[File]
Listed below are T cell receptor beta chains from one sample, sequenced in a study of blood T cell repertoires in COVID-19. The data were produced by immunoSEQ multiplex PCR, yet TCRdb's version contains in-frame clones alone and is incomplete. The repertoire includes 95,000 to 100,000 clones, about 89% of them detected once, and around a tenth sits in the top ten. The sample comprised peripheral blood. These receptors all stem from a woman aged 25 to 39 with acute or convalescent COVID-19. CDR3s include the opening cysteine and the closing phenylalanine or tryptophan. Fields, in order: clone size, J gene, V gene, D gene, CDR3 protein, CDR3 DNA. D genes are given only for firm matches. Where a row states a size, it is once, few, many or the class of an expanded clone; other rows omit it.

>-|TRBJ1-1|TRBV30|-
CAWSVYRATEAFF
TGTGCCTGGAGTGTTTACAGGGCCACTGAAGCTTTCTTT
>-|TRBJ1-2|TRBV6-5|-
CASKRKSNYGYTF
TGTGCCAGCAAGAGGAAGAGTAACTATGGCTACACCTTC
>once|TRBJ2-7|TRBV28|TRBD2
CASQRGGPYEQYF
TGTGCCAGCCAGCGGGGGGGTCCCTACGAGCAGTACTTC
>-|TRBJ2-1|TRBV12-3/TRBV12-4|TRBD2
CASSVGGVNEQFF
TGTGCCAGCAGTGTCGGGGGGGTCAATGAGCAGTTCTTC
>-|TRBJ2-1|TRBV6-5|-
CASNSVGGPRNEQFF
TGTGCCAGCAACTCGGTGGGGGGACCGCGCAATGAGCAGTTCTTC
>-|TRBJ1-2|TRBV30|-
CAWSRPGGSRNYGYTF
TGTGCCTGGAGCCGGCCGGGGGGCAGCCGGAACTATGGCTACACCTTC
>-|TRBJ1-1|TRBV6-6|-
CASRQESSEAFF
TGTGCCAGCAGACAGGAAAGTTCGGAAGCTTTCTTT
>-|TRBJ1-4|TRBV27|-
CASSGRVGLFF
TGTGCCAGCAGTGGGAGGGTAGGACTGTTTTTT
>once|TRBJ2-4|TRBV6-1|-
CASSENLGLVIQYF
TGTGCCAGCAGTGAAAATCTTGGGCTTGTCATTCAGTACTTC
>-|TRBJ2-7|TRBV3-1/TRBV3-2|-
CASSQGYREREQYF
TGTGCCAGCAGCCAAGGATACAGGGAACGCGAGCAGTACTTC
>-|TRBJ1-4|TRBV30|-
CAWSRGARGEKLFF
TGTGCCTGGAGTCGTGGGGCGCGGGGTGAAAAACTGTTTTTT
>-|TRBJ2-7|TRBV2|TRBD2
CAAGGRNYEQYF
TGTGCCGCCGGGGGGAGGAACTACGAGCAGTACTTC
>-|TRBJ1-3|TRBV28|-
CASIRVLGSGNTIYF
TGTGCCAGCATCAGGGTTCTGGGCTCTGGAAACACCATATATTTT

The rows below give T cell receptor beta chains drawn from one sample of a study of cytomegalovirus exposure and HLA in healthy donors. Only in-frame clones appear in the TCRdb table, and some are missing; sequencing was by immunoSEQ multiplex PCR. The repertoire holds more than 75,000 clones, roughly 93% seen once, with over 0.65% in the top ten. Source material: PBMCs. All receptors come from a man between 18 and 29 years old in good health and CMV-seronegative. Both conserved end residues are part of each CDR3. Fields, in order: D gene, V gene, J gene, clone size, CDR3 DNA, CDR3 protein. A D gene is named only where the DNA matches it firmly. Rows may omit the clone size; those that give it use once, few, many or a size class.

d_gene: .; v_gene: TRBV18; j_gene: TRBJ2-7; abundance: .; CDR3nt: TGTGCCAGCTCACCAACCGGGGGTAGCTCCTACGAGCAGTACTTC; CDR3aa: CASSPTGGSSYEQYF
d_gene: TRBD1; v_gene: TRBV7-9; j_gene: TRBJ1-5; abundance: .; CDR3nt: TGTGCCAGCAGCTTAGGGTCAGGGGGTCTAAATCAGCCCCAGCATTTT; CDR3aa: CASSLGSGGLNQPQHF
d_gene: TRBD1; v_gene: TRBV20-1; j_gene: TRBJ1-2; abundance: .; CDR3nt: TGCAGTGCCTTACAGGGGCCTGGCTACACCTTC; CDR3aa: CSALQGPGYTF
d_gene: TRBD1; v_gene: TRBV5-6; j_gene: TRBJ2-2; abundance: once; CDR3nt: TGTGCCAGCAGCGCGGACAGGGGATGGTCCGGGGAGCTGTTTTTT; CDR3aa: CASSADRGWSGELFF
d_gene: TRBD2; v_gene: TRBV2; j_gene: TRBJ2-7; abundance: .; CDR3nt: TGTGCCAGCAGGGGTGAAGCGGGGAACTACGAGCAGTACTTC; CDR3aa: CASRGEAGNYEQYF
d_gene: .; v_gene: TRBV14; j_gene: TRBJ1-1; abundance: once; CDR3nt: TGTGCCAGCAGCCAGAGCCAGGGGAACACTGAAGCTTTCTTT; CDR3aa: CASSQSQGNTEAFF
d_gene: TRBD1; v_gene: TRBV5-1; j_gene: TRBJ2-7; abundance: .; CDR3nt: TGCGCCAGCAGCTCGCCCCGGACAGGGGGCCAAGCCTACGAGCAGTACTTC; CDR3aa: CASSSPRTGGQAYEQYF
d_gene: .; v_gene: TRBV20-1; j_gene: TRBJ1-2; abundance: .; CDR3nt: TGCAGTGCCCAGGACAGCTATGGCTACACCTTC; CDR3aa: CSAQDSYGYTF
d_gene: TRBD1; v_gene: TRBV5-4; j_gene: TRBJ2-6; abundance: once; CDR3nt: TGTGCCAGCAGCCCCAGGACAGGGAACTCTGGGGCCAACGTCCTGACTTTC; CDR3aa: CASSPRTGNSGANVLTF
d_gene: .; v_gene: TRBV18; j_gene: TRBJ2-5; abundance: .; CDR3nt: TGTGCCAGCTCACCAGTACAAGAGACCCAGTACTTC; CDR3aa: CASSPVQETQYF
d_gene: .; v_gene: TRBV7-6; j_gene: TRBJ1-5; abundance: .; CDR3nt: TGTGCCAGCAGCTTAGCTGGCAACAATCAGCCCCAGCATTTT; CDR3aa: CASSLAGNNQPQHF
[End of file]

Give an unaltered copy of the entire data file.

Listed below are T cell receptor beta chains from one sample, sequenced in a study of blood T cell repertoires in COVID-19. The data were produced by immunoSEQ multiplex PCR, yet TCRdb's version contains in-frame clones alone and is incomplete. The repertoire includes 95,000 to 100,000 clones, about 89% of them detected once, and around a tenth sits in the top ten. The sample comprised peripheral blood. These receptors all stem from a woman aged 25 to 39 with acute or convalescent COVID-19. CDR3s include the opening cysteine and the closing phenylalanine or tryptophan. Fields, in order: clone size, J gene, V gene, D gene, CDR3 protein, CDR3 DNA. D genes are given only for firm matches. Where a row states a size, it is once, few, many or the class of an expanded clone; other rows omit it.

>-|TRBJ1-1|TRBV30|-
CAWSVYRATEAFF
TGTGCCTGGAGTGTTTACAGGGCCACTGAAGCTTTCTTT
>-|TRBJ1-2|TRBV6-5|-
CASKRKSNYGYTF
TGTGCCAGCAAGAGGAAGAGTAACTATGGCTACACCTTC
>once|TRBJ2-7|TRBV28|TRBD2
CASQRGGPYEQYF
TGTGCCAGCCAGCGGGGGGGTCCCTACGAGCAGTACTTC
>-|TRBJ2-1|TRBV12-3/TRBV12-4|TRBD2
CASSVGGVNEQFF
TGTGCCAGCAGTGTCGGGGGGGTCAATGAGCAGTTCTTC
>-|TRBJ2-1|TRBV6-5|-
CASNSVGGPRNEQFF
TGTGCCAGCAACTCGGTGGGGGGACCGCGCAATGAGCAGTTCTTC
>-|TRBJ1-2|TRBV30|-
CAWSRPGGSRNYGYTF
TGTGCCTGGAGCCGGCCGGGGGGCAGCCGGAACTATGGCTACACCTTC
>-|TRBJ1-1|TRBV6-6|-
CASRQESSEAFF
TGTGCCAGCAGACAGGAAAGTTCGGAAGCTTTCTTT
>-|TRBJ1-4|TRBV27|-
CASSGRVGLFF
TGTGCCAGCAGTGGGAGGGTAGGACTGTTTTTT
>once|TRBJ2-4|TRBV6-1|-
CASSENLGLVIQYF
TGTGCCAGCAGTGAAAATCTTGGGCTTGTCATTCAGTACTTC
>-|TRBJ2-7|TRBV3-1/TRBV3-2|-
CASSQGYREREQYF
TGTGCCAGCAGCCAAGGATACAGGGAACGCGAGCAGTACTTC
>-|TRBJ1-4|TRBV30|-
CAWSRGARGEKLFF
TGTGCCTGGAGTCGTGGGGCGCGGGGTGAAAAACTGTTTTTT
>-|TRBJ2-7|TRBV2|TRBD2
CAAGGRNYEQYF
TGTGCCGCCGGGGGGAGGAACTACGAGCAGTACTTC
>-|TRBJ1-3|TRBV28|-
CASIRVLGSGNTIYF
TGTGCCAGCATCAGGGTTCTGGGCTCTGGAAACACCATATATTTT

The rows below give T cell receptor beta chains drawn from one sample of a study of cytomegalovirus exposure and HLA in healthy donors. Only in-frame clones appear in the TCRdb table, and some are missing; sequencing was by immunoSEQ multiplex PCR. The repertoire holds more than 75,000 clones, roughly 93% seen once, with over 0.65% in the top ten. Source material: PBMCs. All receptors come from a man between 18 and 29 years old in good health and CMV-seronegative. Both conserved end residues are part of each CDR3. Fields, in order: D gene, V gene, J gene, clone size, CDR3 DNA, CDR3 protein. A D gene is named only where the DNA matches it firmly. Rows may omit the clone size; those that give it use once, few, many or a size class.

d_gene: .; v_gene: TRBV18; j_gene: TRBJ2-7; abundance: .; CDR3nt: TGTGCCAGCTCACCAACCGGGGGTAGCTCCTACGAGCAGTACTTC; CDR3aa: CASSPTGGSSYEQYF
d_gene: TRBD1; v_gene: TRBV7-9; j_gene: TRBJ1-5; abundance: .; CDR3nt: TGTGCCAGCAGCTTAGGGTCAGGGGGTCTAAATCAGCCCCAGCATTTT; CDR3aa: CASSLGSGGLNQPQHF
d_gene: TRBD1; v_gene: TRBV20-1; j_gene: TRBJ1-2; abundance: .; CDR3nt: TGCAGTGCCTTACAGGGGCCTGGCTACACCTTC; CDR3aa: CSALQGPGYTF
d_gene: TRBD1; v_gene: TRBV5-6; j_gene: TRBJ2-2; abundance: once; CDR3nt: TGTGCCAGCAGCGCGGACAGGGGATGGTCCGGGGAGCTGTTTTTT; CDR3aa: CASSADRGWSGELFF
d_gene: TRBD2; v_gene: TRBV2; j_gene: TRBJ2-7; abundance: .; CDR3nt: TGTGCCAGCAGGGGTGAAGCGGGGAACTACGAGCAGTACTTC; CDR3aa: CASRGEAGNYEQYF
d_gene: .; v_gene: TRBV14; j_gene: TRBJ1-1; abundance: once; CDR3nt: TGTGCCAGCAGCCAGAGCCAGGGGAACACTGAAGCTTTCTTT; CDR3aa: CASSQSQGNTEAFF
d_gene: TRBD1; v_gene: TRBV5-1; j_gene: TRBJ2-7; abundance: .; CDR3nt: TGCGCCAGCAGCTCGCCCCGGACAGGGGGCCAAGCCTACGAGCAGTACTTC; CDR3aa: CASSSPRTGGQAYEQYF
d_gene: .; v_gene: TRBV20-1; j_gene: TRBJ1-2; abundance: .; CDR3nt: TGCAGTGCCCAGGACAGCTATGGCTACACCTTC; CDR3aa: CSAQDSYGYTF
d_gene: TRBD1; v_gene: TRBV5-4; j_gene: TRBJ2-6; abundance: once; CDR3nt: TGTGCCAGCAGCCCCAGGACAGGGAACTCTGGGGCCAACGTCCTGACTTTC; CDR3aa: CASSPRTGNSGANVLTF
d_gene: .; v_gene: TRBV18; j_gene: TRBJ2-5; abundance: .; CDR3nt: TGTGCCAGCTCACCAGTACAAGAGACCCAGTACTTC; CDR3aa: CASSPVQETQYF
d_gene: .; v_gene: TRBV7-6; j_gene: TRBJ1-5; abundance: .; CDR3nt: TGTGCCAGCAGCTTAGCTGGCAACAATCAGCCCCAGCATTTT; CDR3aa: CASSLAGNNQPQHF